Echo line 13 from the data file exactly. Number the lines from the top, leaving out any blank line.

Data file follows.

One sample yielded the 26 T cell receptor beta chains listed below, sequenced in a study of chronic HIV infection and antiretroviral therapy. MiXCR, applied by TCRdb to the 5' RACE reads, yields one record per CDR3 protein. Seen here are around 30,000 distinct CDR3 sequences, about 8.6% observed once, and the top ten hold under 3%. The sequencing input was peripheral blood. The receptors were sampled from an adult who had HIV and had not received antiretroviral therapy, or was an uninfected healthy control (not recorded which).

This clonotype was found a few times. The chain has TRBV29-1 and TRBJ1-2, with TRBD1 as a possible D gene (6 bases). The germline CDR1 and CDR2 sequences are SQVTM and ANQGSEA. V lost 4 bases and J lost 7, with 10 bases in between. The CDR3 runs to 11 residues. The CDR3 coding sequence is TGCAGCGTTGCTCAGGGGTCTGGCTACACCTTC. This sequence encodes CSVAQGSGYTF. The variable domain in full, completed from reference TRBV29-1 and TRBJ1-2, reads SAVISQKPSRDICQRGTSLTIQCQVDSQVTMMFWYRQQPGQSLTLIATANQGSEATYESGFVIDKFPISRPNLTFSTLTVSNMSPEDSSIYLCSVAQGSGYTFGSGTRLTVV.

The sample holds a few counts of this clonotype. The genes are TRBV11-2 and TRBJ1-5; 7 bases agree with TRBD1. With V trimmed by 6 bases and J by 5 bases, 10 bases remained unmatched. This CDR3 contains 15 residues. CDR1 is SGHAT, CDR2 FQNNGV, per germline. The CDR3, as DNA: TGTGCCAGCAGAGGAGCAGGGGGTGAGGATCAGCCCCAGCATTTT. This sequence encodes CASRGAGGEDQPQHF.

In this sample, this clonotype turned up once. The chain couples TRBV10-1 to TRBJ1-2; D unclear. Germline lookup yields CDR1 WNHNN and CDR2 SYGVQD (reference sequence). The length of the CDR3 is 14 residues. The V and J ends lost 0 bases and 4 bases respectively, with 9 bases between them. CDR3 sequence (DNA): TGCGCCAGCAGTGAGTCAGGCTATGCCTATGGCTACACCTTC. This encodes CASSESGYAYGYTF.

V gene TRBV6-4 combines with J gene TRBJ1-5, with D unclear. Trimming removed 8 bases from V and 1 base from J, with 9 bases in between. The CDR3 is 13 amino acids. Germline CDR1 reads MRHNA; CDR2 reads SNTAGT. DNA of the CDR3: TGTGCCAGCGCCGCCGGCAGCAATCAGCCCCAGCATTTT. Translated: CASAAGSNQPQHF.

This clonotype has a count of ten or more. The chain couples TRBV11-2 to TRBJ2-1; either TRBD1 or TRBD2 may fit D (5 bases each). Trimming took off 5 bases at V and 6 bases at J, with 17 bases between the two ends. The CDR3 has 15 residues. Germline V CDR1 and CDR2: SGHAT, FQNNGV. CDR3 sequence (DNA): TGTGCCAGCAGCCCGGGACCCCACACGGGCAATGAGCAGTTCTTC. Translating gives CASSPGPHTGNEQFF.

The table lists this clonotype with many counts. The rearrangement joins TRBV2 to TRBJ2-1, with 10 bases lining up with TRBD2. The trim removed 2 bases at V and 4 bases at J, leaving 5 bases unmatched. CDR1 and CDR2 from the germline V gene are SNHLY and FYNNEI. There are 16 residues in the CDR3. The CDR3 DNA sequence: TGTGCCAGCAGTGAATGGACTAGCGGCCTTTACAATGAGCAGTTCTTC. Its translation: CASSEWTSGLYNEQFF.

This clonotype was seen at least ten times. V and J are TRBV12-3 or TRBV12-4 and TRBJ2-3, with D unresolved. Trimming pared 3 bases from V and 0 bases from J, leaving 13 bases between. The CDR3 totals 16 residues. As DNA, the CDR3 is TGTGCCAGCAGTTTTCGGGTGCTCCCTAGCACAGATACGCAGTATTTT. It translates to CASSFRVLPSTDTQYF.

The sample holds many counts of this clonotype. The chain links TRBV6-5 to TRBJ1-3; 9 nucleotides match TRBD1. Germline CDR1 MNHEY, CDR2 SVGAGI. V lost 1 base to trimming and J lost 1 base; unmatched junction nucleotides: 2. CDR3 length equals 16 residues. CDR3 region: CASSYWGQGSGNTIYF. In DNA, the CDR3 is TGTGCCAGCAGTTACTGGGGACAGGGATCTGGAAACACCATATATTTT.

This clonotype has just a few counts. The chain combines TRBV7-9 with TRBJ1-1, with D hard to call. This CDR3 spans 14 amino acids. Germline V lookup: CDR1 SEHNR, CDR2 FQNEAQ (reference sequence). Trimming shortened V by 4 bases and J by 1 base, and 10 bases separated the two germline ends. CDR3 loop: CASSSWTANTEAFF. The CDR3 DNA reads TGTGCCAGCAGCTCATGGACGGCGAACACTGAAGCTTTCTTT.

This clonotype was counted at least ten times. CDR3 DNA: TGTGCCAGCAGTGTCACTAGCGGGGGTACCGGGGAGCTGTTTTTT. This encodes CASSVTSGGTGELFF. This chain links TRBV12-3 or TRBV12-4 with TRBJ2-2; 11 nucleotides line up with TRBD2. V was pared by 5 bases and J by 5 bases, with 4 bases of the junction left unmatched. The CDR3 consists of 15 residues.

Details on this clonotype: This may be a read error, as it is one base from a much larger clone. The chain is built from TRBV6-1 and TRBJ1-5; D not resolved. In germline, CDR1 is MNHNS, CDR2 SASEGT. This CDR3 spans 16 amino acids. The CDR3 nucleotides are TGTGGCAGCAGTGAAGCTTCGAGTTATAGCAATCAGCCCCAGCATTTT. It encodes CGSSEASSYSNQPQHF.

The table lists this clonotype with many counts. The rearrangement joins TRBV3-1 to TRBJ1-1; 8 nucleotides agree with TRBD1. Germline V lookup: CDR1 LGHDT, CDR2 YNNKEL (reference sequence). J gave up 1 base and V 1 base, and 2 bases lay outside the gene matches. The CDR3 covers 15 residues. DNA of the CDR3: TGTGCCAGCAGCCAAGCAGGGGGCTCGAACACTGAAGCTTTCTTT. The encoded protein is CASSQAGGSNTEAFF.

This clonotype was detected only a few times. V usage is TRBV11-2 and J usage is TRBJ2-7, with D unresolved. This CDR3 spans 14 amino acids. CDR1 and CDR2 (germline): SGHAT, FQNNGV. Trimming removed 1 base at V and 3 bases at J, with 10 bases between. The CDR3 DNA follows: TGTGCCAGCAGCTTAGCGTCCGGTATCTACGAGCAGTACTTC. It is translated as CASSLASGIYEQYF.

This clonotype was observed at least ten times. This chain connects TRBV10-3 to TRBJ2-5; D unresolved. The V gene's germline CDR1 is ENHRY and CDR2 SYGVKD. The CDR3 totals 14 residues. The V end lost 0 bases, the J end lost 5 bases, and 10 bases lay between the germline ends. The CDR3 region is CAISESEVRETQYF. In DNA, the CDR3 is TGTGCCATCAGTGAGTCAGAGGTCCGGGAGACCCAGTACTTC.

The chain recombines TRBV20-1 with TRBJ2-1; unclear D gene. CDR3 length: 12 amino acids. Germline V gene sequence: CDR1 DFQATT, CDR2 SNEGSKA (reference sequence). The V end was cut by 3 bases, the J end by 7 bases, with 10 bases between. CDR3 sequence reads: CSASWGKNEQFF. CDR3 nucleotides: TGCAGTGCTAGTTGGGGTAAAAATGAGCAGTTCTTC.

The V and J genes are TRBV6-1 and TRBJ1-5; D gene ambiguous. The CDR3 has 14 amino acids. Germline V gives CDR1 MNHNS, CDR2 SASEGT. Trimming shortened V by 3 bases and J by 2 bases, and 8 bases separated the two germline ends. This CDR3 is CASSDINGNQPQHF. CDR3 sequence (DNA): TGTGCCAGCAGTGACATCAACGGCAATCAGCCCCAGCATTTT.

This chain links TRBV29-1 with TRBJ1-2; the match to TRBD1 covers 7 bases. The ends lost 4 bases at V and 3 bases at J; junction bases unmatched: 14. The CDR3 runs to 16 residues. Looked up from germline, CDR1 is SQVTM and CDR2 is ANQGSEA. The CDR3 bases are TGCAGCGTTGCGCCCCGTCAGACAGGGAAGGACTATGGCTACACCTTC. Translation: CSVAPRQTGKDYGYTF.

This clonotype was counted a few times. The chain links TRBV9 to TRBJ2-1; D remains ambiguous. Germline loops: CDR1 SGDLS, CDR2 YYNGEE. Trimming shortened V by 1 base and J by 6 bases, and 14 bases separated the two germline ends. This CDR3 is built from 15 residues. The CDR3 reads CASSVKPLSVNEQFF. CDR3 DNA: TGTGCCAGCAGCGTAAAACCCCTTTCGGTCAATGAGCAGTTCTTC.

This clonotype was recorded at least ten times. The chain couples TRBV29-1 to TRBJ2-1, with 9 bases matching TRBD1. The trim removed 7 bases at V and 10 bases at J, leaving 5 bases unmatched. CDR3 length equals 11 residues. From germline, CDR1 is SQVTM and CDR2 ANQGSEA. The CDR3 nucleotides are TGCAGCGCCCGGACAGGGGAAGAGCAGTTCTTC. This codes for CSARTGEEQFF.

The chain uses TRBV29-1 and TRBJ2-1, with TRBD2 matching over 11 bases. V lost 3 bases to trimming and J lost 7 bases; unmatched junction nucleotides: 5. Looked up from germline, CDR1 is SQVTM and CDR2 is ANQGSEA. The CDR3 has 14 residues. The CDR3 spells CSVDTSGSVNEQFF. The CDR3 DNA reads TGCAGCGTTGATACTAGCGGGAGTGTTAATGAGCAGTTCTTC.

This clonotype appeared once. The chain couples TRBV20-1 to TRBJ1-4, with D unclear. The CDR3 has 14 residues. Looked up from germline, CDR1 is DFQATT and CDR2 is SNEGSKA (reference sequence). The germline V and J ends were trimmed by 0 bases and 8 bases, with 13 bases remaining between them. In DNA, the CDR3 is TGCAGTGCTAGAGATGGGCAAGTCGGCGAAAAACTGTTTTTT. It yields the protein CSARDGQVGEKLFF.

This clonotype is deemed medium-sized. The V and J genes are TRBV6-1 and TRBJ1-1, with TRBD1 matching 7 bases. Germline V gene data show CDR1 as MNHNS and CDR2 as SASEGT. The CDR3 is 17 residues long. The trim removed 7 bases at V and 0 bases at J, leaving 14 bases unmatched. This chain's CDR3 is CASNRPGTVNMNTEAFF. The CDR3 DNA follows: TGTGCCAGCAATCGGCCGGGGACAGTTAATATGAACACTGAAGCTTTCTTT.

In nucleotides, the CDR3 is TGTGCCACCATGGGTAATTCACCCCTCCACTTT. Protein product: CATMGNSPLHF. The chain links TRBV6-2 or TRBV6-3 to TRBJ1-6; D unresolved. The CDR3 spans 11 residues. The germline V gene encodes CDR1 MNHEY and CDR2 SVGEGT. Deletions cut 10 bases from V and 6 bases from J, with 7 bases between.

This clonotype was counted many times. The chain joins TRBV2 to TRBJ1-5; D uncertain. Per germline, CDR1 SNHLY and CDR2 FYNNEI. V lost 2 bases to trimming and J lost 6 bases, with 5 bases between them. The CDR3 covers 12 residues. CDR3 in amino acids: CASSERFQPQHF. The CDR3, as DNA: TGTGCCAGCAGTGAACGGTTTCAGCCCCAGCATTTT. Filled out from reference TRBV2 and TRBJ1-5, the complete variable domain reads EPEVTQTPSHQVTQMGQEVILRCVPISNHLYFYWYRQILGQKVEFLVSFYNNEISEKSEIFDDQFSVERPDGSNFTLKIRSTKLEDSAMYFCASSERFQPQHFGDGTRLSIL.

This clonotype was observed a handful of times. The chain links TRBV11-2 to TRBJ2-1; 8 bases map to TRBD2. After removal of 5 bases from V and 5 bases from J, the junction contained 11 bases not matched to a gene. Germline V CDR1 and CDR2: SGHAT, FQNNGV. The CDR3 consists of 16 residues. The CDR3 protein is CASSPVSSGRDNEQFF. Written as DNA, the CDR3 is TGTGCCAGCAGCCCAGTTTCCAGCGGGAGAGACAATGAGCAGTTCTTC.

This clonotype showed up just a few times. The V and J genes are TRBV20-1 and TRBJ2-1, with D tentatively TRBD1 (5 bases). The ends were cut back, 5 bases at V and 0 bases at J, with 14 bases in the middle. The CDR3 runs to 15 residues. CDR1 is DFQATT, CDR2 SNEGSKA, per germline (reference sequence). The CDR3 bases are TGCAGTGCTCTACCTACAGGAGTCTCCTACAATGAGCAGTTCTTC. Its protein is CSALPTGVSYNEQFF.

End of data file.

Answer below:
The table lists this clonotype with many counts. The rearrangement joins TRBV3-1 to TRBJ1-1; 8 nucleotides agree with TRBD1. Germline V lookup: CDR1 LGHDT, CDR2 YNNKEL (reference sequence). J gave up 1 base and V 1 base, and 2 bases lay outside the gene matches. The CDR3 covers 15 residues. DNA of the CDR3: TGTGCCAGCAGCCAAGCAGGGGGCTCGAACACTGAAGCTTTCTTT. The encoded protein is CASSQAGGSNTEAFF.